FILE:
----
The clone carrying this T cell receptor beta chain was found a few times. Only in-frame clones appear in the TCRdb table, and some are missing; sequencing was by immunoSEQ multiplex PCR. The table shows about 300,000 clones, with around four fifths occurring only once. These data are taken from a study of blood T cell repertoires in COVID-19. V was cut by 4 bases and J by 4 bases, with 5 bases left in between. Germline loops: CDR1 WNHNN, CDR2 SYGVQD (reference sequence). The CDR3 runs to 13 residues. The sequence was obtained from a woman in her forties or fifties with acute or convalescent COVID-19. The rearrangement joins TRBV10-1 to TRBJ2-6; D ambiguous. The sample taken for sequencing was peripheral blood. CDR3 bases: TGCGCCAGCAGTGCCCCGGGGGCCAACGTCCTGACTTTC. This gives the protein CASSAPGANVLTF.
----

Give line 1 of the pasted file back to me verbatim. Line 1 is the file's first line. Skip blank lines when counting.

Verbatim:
The clone carrying this T cell receptor beta chain was found a few times. Only in-frame clones appear in the TCRdb table, and some are missing; sequencing was by immunoSEQ multiplex PCR. The table shows about 300,000 clones, with around four fifths occurring only once. These data are taken from a study of blood T cell repertoires in COVID-19. V was cut by 4 bases and J by 4 bases, with 5 bases left in between. Germline loops: CDR1 WNHNN, CDR2 SYGVQD (reference sequence). The CDR3 runs to 13 residues. The sequence was obtained from a woman in her forties or fifties with acute or convalescent COVID-19. The rearrangement joins TRBV10-1 to TRBJ2-6; D ambiguous. The sample taken for sequencing was peripheral blood. CDR3 bases: TGCGCCAGCAGTGCCCCGGGGGCCAACGTCCTGACTTTC. This gives the protein CASSAPGANVLTF.